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Erin Morgenstern’s The Night Circus is really weird. The book is a series of linked vignettes, strung like a one-of-a-kind necklace from odd beginning to jarring end. The real name of the circus, which opens at dusk and closes at dawn, appears unannounced in an empty field and is colored entirely black and white,  is Le Cirque de Rêves—the circus of dreams. The entire story might be a dream—it certainly makes the point that the reality we apprehend is a construct of mind and that we can alter the dream at will or be captive of the nightmare that plays across our closed eyes when we sleep.

Near the end of the story, Morgenstern quotes Shakespeare’s Prospero; the passage would have been too instructive to include earlier in the book:

Our revels are now ended. These our actors,

As I foretold you, were all spirits, and

Are melted into air, into thin air:

And, like the baseless fabric of this vision,

The cloud-capp’d towers, the gorgeous palaces,

The solemn temples, the great globe itself,

Yea, all which it inherit, shall dissolve,

And, like this insubstantial pageant faded,

Leave not a rack behind. We are such stuff

As dreams are made on; and our little life

Is rounded with a sleep.

How to re-cap this tale? Celia is the child of a magician who masquerades his skills as an illusionist. He trains her from age six to wage a challenge against the protégé of another magician, binding her to the wager with a silver ring that burns a permanent brand into her hand. The other magician plucks a boy, Marco, from an orphanage—apparently in late 19th-century England orphans can be selected like groceries—and trains him in the ancient ways of magic from books. Celia is an intuitive and can manipulate matter. Marco creates fabulous structures out of formulae and spells.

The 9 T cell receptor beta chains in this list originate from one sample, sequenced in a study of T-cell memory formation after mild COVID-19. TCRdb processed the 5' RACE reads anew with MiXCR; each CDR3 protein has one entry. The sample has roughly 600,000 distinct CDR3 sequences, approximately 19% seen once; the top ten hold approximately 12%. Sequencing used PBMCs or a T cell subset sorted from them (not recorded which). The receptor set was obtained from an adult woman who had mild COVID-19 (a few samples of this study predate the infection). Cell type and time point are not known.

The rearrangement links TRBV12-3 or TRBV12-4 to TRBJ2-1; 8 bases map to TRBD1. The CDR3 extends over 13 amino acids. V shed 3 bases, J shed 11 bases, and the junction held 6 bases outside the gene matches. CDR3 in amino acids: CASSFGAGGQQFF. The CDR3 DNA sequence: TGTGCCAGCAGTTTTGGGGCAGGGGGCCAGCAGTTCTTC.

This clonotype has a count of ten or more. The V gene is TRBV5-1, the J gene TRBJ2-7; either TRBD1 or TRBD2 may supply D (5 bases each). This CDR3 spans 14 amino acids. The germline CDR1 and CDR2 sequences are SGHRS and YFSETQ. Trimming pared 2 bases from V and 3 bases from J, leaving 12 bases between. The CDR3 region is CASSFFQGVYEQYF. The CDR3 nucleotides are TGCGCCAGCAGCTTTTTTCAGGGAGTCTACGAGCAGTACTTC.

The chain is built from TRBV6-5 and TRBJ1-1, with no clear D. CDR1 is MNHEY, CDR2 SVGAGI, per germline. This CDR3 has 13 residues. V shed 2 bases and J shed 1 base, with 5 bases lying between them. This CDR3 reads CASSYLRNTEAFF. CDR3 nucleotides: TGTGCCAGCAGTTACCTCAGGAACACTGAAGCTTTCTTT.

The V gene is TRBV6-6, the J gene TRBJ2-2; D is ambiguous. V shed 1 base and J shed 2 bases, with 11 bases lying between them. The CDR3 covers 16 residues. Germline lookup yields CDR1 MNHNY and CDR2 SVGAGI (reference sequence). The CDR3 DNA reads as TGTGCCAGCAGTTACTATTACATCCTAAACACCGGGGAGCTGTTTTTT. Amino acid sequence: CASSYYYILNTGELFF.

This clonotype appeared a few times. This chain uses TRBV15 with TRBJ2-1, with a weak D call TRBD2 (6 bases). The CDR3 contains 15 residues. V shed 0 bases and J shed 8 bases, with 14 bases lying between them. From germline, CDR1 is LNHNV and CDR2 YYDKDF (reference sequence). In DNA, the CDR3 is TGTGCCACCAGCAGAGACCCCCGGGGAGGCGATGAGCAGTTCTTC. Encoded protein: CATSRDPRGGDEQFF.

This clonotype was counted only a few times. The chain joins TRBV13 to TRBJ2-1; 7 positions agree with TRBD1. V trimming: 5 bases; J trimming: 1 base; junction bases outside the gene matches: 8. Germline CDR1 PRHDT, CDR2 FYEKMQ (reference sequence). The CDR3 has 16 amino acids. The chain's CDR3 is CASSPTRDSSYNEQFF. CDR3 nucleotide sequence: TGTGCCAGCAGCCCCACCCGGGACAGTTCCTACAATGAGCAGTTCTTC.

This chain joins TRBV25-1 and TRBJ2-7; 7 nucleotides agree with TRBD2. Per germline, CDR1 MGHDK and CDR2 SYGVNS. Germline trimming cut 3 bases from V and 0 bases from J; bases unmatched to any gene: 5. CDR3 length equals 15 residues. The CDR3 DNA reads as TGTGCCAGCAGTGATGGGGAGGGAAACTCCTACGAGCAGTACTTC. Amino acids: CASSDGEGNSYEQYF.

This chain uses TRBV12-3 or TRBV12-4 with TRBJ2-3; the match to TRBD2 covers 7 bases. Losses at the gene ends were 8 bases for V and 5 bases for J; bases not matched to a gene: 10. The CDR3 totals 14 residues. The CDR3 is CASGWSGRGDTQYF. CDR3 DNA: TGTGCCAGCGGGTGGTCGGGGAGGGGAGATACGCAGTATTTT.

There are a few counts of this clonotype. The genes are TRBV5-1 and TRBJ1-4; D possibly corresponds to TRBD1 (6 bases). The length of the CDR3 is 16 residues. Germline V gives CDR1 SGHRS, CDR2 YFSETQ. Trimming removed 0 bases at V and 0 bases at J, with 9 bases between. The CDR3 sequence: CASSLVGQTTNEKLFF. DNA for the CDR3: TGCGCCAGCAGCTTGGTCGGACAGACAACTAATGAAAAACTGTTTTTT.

The circus is the brainchild of a wealthy entrepreneur who specializes in the highly iconoclastic and throws midnight dinner parties for a select group of collaborators. None of these characters is as straightforward as they might seem. The circus arrives without warning. It seduces, delights and subverts lives. It contains the most amazing and unimaginable acts. It is unlike anything anyone has ever seen—as improbable and fascinating as the richest of dreams. Within it, lives unfold, performances astonish, magical children are born, wonders never cease. Outside the black and white striped tents and the iron perimeter fence, lives unravel, people grow old, some die, fans exchange stories and travel the world to find the circus and bask in its glow for a few nights. Celia is the illusionist of the circus, performing nightly; Marco is the assistant of the circus owner, living in London. Both are essential to keep the fantasy of the tents and performers alive.

Meanwhile Celia and Marco discover that each is the other’s competitor. They also fall in love. This is a complication that was not in the script. It will wreak havoc with the careful plans of their puppet-masters. And the contortionist and the fortuneteller have their own agendas; magicians perform acts that go horribly wrong and leave them evanescent—not gone but not quite there; a boy who climbs apple trees takes a dare to break into the circus in the daylight and changes his life. No spoilers here—it is impossible to summarize this story without telling the whole thing.